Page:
As he stated in the introduction to this segment; if viewers believe they are living in an unstable world, this will give you more cause for concern. Only one percent of the earth is solid rock. Most of the other ninety-nine percent is an oozing mass churning beneath our feet like road tar at temperatures between 2,000 and 10,000 degrees. With the earth’s crust only twenty miles thick, and when it cracks; one of the greatest forces in nature erupts.
The three volcanoes were; one that caused the most-recent mass destruction, another is the biggest threat to a major city, and the third is in the United States and could wreak havoc all around the world.
The first, the disruptive volcano has a name that is as hard and long as the trouble it caused; Eyjafjallajökull, is Icelandic for island mountain glacier. When it blew in 2010, "60 Minutes" traveled to Iceland and filmed the eruption of billowing clouds of lava rising to the sky. They were the first to reach the summit after the eruption. The expedition was a dangerous one, with cracks in the glacier that could swallow the entire group whole. When vehicles were no longer safe to travel, Scott and a volcanologist ventured on foot. As they reached the summit, they could look down into the mouth of the fiery volcano as tons of ash and rocks the size of cars rose above the clouds. As the volcanic ash rose a few hundred feet per second, this cataclysmic occurrence was only rated a four out of a scale of eight. The gigantic explosions were caused by gas bubbles that come to the surface resulting in sonic booms. This is all caused by cracks in the tectonic plates under the earth; that shatter like a mirror. Obstructing their view was steam that was caused by the 2,000 degree lava hitting the ice. As the ancient glacier melted in a flash flood, it carved canyons into the mountain. The thermal shock covered farms with a thick black ash that feels like sand. In Iceland, volunteers from the cities helped farmers dig out. The ash billowed up 33,000 feet and drifted 1,000 miles over Europe, making Eyjafjallajökull the most disruptive eruption in years. One hundred thousand flights were canceled and ten million people were stranded for a week.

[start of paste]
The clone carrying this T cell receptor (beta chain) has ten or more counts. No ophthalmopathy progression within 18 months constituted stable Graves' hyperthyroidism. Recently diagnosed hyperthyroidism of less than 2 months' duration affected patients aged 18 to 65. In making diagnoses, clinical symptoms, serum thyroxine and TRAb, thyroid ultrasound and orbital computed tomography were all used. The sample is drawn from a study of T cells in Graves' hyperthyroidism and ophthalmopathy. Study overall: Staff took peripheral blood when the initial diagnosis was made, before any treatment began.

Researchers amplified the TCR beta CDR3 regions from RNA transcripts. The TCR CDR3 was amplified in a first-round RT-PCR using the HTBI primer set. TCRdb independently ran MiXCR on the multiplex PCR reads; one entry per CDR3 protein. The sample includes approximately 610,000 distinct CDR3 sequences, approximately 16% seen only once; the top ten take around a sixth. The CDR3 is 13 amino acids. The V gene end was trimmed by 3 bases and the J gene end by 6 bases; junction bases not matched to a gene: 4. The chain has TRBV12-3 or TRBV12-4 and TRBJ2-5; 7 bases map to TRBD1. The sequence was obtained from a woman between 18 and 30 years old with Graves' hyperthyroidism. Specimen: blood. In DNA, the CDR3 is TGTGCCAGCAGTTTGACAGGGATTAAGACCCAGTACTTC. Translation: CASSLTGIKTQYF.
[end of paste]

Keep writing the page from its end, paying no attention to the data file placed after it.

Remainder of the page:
The last eruption that compared to this devastation occurred in Indonesia in 1815. This eruption sent out so much sulphur that it caused global cooling and produced a year without summer in New England in 1816. It caused great migrations from Europe and caused extreme destruction worldwide.
The expert stated that the one volcano on earth that is most dangerous to people was Vesuvius in Italy, due to the massive population on and surrounding it. As Scott flew over the volcano with another volcanologist, who explained that if similar to the last eruption in 1631; it could wipe out at least 600,000 people. He then went on to say if it is like the one that occurred 2,000 years ago destroying Pompeii, it could be up to 3.5 million people.
Pompeii, on August 24 of 79 A.D., was preserved in over ten feet of ash, the history, people and architecture were frozen in time. Even the people who were frozen in timeless agony continue to be on display as a warning of what could happen again. It is said that the mountain rumbled for days before depositing a lasting memento of destruction. This occurrence changed the temperature of the region to about 900 degrees and left the area uninhabitable for 300 years.
It Italy, volcanologists are monitoring Vesuvius with modern equipment, but face the fact that they may have to one day, sound the alarm to evacuate. The last eruption was in 1944, although some subsequent false alarms caused by landslides in the crater have given a cause for concern.
The third volcano and where the Icelandic volcano was a four on a scale of eight, this could be the highest on the scale and could change life on earth; is in Yellowstone National Park. The Yellowstone Caldera, known as a supervolcano, has not erupted for 400,000 years. It is being closely monitored, but the likelihood is always there. It could cause devastation to aviation, agriculture and communications and can change the course of history. Two hundred million people worldwide live in striking distance of volcanoes and although warning of impending eruptions is monitored, there is just no way to tell when the next eruption will occur and how soon it will happen after the warning bell is rung.
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